GENEVA — Twelve types of bacteria were deemed “priorities” in urgent need of new antibiotics, according to a list released by the World Health Organization on Monday.
The first list of its kind, it highlights bacteria that global health experts believe pose the greatest threats to human health. The WHO is calling on governments and pharmaceutical companies to prioritize the development of new drugs against them.
Factors used to determine the bacteria posing the most risk included the levels of resistance seen already, the mortality rates of these bacteria today, their prevalence out in communities and the burden they place on health systems.
Hospital acquired infections
Topping the list were bacteria classed as “gram negative” bacteria, which have already shown resistance to multiple drugs.
These include Acinetobacter baumannii and pseudomonas aeruginosa, which are predominantly linked to hospital-acquired infections or infections in healthcare settings, such as nursing homes, and in patients who require equipment such as ventilators or blood catheters, which can become contaminated.
Enterobacteriaceae, which include bacteria such as E.coli and klebsiella, were listed third and also pose a greater threat in healthcare settings.
“These bacteria are responsible for high mortality rates,” said Dr. Marie-Paule Kieny, WHO’s assistant director-general for health systems and innovation. “New, effective therapies are imperative.”
In the United States, one in 25 hospital patients are estimated to have at least one hospital-acquired infection, according to the US Centers for Disease Control and Prevention.
Globally, antibiotic resistance has been seen in every country, according to WHO, and drug-resistant bacteria are estimated to cause 700,000 deaths each year. If no action is taken, they are expected to kill 10 million people annually by 2050.
The risk of death from a resistant pathogens is two to three times greater said Dr. Carmem Pessoa da Silva, coordinator of antimicrobial resistance at WHO.
The top three bacteria listed have shown resistance against multiple antibiotics, including those known as carbapenems, which are considered to be the most effective against multi-drug resistance.
WHO has released its list in hope of guiding and promoting the research and development of new drugs — which can take as long as 10 years to reach the market.
“The (drug) pipeline is practically dry,” Kieny said during a press conference, adding that new antibiotics are difficult to develop. She also highlighted the fact that antibiotics are typically used as short-term treatment, not long-term, meaning they have less market incentives to pharmaceutical companies.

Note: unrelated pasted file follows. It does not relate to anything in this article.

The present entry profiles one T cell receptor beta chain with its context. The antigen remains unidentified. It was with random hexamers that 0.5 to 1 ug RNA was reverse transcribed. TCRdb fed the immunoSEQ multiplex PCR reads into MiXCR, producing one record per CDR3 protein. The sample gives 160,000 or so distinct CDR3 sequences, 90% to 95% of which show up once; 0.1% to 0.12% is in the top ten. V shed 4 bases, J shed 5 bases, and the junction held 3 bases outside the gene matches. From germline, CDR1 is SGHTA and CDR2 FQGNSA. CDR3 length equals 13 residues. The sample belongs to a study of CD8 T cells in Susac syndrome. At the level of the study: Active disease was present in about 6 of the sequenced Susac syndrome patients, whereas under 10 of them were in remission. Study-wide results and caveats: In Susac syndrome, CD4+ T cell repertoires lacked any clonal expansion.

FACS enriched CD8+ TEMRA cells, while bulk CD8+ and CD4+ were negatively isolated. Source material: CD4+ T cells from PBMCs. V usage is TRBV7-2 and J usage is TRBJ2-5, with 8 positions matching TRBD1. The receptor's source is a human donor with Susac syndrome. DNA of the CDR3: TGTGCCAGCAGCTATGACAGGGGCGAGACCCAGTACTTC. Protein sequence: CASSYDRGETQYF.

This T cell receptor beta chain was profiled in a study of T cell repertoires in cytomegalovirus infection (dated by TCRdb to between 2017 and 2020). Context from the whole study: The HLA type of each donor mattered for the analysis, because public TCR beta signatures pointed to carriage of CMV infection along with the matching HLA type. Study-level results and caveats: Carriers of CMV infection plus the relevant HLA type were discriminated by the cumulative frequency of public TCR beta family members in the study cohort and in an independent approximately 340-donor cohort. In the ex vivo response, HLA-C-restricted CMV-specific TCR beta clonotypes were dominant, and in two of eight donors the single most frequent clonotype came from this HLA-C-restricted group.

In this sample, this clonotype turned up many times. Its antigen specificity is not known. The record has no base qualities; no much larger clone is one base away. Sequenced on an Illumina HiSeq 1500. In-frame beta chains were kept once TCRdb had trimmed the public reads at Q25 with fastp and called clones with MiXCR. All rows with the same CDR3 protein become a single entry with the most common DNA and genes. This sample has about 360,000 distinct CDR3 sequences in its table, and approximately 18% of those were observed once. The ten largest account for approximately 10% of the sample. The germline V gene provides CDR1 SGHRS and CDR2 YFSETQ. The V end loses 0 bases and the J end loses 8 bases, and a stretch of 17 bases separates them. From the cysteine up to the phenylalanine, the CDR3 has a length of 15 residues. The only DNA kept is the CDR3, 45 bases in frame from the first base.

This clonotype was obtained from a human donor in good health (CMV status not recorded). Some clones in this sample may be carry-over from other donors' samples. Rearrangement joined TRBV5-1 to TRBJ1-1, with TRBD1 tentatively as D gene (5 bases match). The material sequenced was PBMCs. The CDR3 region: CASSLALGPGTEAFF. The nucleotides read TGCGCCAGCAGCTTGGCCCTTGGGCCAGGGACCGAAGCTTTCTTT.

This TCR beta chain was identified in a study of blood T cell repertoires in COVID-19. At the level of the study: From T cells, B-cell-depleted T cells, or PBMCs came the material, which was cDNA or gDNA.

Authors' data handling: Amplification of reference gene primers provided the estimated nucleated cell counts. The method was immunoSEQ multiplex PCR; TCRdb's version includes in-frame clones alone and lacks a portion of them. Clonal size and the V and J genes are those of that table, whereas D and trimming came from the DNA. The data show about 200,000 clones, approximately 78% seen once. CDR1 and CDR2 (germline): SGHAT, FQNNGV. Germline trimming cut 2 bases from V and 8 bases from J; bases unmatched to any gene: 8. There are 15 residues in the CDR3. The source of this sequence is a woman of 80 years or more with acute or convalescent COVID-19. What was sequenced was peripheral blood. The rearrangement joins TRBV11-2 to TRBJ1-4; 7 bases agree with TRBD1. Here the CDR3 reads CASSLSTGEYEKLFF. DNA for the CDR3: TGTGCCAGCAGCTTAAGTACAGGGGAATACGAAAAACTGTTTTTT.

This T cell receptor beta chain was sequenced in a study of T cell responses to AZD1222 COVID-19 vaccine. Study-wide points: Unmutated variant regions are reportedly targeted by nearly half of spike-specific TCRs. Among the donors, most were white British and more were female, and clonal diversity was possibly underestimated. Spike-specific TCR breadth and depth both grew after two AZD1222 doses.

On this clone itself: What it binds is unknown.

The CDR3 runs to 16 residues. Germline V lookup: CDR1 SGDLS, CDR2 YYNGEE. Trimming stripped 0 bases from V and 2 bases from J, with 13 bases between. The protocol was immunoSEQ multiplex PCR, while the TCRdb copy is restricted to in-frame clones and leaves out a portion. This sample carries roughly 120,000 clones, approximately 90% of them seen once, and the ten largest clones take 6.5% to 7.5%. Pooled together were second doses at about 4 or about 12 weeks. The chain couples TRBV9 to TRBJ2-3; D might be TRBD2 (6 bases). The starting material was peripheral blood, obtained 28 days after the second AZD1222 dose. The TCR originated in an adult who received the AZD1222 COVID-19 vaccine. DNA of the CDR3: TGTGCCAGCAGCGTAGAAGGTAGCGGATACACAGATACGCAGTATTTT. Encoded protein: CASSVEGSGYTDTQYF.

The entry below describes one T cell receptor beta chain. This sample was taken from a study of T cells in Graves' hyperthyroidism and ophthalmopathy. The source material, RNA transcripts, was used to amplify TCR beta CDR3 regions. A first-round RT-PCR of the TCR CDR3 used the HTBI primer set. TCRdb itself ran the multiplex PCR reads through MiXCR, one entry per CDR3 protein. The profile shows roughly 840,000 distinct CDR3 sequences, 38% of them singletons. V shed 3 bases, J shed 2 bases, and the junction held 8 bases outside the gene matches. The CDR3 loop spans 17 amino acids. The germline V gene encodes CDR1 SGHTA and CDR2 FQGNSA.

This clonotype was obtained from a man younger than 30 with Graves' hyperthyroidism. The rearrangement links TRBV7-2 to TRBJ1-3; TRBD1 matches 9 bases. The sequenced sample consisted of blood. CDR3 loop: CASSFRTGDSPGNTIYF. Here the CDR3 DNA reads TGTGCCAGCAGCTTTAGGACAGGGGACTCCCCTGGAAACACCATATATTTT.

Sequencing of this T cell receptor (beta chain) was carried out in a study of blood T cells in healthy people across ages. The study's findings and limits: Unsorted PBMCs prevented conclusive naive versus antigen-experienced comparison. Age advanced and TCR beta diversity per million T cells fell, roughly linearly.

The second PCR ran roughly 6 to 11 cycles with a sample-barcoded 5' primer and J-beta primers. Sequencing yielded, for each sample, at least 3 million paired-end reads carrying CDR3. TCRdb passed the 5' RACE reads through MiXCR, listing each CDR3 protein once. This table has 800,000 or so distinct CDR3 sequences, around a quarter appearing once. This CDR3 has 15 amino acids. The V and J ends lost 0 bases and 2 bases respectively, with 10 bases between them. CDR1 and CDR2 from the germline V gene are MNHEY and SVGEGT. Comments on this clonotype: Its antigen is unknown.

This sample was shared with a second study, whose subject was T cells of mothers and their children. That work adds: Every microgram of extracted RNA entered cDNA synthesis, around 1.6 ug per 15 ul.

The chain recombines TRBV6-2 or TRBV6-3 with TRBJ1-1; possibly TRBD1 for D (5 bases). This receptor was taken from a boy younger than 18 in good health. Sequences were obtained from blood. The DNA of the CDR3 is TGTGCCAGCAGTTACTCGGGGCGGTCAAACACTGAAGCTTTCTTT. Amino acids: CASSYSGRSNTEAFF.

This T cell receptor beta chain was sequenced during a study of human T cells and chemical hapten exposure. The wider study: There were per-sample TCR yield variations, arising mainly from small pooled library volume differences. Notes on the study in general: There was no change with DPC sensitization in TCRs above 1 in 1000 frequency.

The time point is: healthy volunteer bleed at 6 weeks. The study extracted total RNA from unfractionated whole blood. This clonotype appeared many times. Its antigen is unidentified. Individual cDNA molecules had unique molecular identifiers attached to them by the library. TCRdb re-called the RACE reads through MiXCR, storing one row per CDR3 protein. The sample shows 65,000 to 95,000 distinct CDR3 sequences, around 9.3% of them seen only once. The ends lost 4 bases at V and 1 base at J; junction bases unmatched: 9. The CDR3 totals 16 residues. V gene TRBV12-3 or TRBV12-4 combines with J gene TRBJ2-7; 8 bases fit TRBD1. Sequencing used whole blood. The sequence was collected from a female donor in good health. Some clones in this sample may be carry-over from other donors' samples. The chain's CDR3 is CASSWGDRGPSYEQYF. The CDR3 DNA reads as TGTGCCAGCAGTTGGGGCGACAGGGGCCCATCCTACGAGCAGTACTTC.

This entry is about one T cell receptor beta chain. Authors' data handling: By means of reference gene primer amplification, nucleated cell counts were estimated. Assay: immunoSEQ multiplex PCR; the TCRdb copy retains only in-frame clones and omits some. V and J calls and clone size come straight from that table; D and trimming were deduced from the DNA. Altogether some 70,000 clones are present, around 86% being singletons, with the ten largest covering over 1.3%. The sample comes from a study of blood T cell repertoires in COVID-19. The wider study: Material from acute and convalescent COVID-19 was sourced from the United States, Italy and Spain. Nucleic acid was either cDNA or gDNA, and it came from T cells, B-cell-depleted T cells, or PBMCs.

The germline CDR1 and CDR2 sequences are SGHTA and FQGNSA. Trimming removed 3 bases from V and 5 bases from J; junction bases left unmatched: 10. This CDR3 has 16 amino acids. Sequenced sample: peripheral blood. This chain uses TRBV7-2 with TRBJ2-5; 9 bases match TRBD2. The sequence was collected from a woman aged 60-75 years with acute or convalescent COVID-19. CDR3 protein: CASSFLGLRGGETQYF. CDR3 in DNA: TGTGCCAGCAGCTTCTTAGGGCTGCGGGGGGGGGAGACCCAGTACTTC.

Critical, high and medium priorities
The bacteria listed are divided into three categories based on the urgency with which new antibiotics are needed against them. They’re classified as critical, high and medium priority.
“The top three (bacteria) have nothing to treat them,” said Dr. Vicky Enne, a clinical microbiologist at UCL in the UK.
Though Enne did not help with the final list, she agrees that these 12 types of bacteria are the ones in need of most attention, adding that the top three types on the list currently require use of a less than ideal drug, known as Colistin, to treat them. “At the moment, (Colistin) is the antibiotic of last resort … but resistance is also becoming more common,” she said.
The second and third groups name bacteria that are increasingly showing resistance against the main drugs used against them, but which still have a few options remaining. “These still have some drugs to fight them … but doctors are being forced to use last resort drugs because resistance levels are so high,” Enne said.
Salmonella and gonorrhoea are included among those considered a high priority, as well as campylobacter and helicobacter pylori, which cause food poisoning and gastritis, respectively.
Enne believes the drugs named in these lower groups also require the development of better rapid diagnostics so any resistance can be identified immediately, meaning drugs are not used unnecessarily.
“This fuels more resistance,” she said.
Tuberculosis is a bacterial disease showing extreme resistance today, with some countries reporting cases with total resistance. WHO agreed with TB being a lead priority but left it off the list as it has its own arm of specific research and development to address the issue.
Priority 1: CRITICAL
- Acinetobacter baumannii, carbapenem-resistant
- Pseudomonas aeruginosa, carbapenem-resistant
- Enterobacteriaceae, carbapenem-resistant, ESBL-producing
Priority 2: HIGH
- Enterococcus faecium, vancomycin-resistant
- Staphylococcus aureus, methicillin-resistant, vancomycin-intermediate and resistant
- Helicobacter pylori, clarithromycin-resistant
- Campylobacter spp., fluoroquinolone-resistant
- Salmonellae, fluoroquinolone-resistant
- Neisseria gonorrhoeae, cephalosporin-resistant, fluoroquinolone-resistant
Priority 3: MEDIUM
- Streptococcus pneumoniae, penicillin-non-susceptible
- Haemophilus influenzae, ampicillin-resistant
- Shigella spp., fluoroquinolone-resistant
The issue of resistance has received attention in recent years. It was addressed during the United Nations General Assembly in 2016 and an independent review on antimicrobial resistance, commissioned by the UK government, concluded last year with a list of priorities to target the problem. But new drugs are still yet to be identified.
“This shows that WHO see antibiotic resistance as a major global challenge. Hopefully this will focus efforts on these areas of greatest need,” said Dr. Andrew Edwards, a molecular microbiologist at Imperial College London, who believes governments must also set policies in place to support drug development. “There’s no point having these drugs if there are no policies in place.”